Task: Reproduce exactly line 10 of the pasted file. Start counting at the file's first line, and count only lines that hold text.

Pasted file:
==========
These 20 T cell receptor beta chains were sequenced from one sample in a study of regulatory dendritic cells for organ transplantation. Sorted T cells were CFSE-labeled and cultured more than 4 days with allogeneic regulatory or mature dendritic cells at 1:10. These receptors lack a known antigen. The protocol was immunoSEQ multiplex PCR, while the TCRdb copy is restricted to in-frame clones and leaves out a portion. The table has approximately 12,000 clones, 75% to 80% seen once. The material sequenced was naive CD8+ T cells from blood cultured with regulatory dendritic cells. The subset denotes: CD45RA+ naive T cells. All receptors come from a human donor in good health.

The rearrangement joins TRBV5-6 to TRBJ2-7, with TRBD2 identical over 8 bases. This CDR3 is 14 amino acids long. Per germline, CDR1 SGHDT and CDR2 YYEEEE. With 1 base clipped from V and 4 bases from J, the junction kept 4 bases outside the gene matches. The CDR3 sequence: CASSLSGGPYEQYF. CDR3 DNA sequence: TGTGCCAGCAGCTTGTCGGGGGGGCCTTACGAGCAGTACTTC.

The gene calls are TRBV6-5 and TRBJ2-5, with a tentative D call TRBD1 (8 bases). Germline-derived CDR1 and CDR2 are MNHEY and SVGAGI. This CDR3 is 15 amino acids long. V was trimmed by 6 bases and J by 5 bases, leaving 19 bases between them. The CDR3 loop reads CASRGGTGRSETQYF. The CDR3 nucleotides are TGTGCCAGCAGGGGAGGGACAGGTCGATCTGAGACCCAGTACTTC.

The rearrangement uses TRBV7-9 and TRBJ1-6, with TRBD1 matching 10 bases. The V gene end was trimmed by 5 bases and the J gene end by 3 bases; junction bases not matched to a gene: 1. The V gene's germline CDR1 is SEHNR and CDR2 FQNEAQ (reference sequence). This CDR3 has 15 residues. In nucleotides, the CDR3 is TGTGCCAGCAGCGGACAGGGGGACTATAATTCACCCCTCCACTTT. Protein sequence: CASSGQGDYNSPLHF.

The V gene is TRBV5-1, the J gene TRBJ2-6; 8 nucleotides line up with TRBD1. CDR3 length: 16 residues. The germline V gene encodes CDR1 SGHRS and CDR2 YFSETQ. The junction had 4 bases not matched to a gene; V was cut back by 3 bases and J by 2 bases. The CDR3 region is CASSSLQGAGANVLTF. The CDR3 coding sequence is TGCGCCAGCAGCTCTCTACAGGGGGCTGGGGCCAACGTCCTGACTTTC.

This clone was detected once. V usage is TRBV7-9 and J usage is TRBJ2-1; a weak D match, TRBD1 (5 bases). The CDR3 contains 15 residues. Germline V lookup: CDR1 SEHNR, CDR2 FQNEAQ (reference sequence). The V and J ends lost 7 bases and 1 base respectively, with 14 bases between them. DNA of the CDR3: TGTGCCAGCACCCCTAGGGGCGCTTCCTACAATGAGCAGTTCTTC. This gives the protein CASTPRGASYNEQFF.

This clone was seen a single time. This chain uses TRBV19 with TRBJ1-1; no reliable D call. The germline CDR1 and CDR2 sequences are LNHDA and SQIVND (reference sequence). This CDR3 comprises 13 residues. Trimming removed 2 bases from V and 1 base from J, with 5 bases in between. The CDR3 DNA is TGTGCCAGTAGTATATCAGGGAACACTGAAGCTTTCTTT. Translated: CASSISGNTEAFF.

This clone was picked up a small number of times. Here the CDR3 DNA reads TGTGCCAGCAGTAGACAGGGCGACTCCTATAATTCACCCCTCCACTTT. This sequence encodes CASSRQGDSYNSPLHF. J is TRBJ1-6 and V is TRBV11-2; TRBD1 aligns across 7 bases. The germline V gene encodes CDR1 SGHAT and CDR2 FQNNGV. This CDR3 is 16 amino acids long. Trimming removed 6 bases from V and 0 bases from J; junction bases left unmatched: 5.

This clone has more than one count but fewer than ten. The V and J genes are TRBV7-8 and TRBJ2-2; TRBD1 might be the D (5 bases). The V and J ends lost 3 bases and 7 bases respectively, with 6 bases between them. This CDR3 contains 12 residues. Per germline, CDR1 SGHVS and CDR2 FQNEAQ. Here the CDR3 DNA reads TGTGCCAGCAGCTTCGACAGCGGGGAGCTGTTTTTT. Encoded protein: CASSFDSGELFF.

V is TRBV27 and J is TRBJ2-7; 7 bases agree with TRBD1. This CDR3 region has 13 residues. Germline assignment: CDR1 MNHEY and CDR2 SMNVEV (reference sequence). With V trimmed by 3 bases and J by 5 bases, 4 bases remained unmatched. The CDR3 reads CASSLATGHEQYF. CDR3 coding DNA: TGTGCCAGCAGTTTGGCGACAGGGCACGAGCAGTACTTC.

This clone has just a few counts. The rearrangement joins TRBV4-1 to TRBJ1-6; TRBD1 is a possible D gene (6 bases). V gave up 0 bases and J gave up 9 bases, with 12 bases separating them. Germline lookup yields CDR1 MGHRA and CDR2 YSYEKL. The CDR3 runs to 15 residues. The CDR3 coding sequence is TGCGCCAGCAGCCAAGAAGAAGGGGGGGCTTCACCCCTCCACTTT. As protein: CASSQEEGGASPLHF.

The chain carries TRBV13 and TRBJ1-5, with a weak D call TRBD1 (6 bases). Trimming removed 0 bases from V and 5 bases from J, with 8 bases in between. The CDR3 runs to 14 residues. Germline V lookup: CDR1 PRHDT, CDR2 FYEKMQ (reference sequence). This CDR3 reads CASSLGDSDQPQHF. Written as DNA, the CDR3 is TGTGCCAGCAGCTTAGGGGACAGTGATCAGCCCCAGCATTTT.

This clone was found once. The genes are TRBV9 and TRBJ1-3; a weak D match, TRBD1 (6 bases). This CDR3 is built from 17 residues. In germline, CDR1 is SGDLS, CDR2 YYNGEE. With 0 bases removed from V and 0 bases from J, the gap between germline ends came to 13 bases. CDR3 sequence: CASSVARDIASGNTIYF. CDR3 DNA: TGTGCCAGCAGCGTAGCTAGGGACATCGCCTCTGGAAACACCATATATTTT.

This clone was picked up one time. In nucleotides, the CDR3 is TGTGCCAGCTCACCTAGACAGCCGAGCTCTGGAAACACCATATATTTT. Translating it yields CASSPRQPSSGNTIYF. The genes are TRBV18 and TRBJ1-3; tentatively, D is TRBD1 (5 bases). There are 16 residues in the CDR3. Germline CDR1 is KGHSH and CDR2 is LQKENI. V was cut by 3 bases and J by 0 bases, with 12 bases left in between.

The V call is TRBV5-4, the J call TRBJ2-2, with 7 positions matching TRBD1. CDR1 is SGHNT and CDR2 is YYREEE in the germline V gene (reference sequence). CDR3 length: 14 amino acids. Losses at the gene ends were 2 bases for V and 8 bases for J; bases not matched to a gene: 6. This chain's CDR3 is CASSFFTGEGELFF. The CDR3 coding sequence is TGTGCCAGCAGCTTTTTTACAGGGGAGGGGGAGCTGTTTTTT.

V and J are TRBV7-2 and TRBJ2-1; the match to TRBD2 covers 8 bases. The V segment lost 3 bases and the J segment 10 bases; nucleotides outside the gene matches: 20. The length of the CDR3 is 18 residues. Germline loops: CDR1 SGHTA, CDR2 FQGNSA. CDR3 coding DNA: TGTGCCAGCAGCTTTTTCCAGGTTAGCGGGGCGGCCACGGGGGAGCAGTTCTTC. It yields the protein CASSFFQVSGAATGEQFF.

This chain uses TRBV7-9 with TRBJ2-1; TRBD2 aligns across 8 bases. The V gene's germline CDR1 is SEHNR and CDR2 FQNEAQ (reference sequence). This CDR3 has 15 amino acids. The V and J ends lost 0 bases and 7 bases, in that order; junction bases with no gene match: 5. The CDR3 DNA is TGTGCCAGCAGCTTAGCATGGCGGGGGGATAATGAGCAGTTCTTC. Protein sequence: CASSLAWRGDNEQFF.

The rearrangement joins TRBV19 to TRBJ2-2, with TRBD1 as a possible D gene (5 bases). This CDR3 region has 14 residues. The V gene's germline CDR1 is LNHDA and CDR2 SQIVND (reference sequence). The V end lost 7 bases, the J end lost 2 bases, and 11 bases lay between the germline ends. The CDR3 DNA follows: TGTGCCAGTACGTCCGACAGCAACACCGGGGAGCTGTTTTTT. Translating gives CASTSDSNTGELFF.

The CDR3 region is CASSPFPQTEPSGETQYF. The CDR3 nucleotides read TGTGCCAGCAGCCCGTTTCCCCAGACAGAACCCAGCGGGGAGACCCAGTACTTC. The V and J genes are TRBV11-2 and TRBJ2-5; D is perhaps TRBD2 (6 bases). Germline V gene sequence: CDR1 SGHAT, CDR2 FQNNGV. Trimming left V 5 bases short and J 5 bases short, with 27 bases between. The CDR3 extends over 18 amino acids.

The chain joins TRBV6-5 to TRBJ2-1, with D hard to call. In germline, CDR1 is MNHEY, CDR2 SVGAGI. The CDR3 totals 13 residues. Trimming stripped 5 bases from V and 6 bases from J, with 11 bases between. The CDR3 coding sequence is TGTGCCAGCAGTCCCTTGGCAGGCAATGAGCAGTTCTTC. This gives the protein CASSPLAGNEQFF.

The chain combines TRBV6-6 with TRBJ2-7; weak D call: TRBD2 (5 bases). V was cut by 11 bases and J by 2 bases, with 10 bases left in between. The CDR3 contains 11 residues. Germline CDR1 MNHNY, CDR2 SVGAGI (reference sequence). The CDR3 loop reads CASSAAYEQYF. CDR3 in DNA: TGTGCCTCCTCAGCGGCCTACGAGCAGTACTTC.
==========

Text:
V is TRBV27 and J is TRBJ2-7; 7 bases agree with TRBD1. This CDR3 region has 13 residues. Germline assignment: CDR1 MNHEY and CDR2 SMNVEV (reference sequence). With V trimmed by 3 bases and J by 5 bases, 4 bases remained unmatched. The CDR3 reads CASSLATGHEQYF. CDR3 coding DNA: TGTGCCAGCAGTTTGGCGACAGGGCACGAGCAGTACTTC.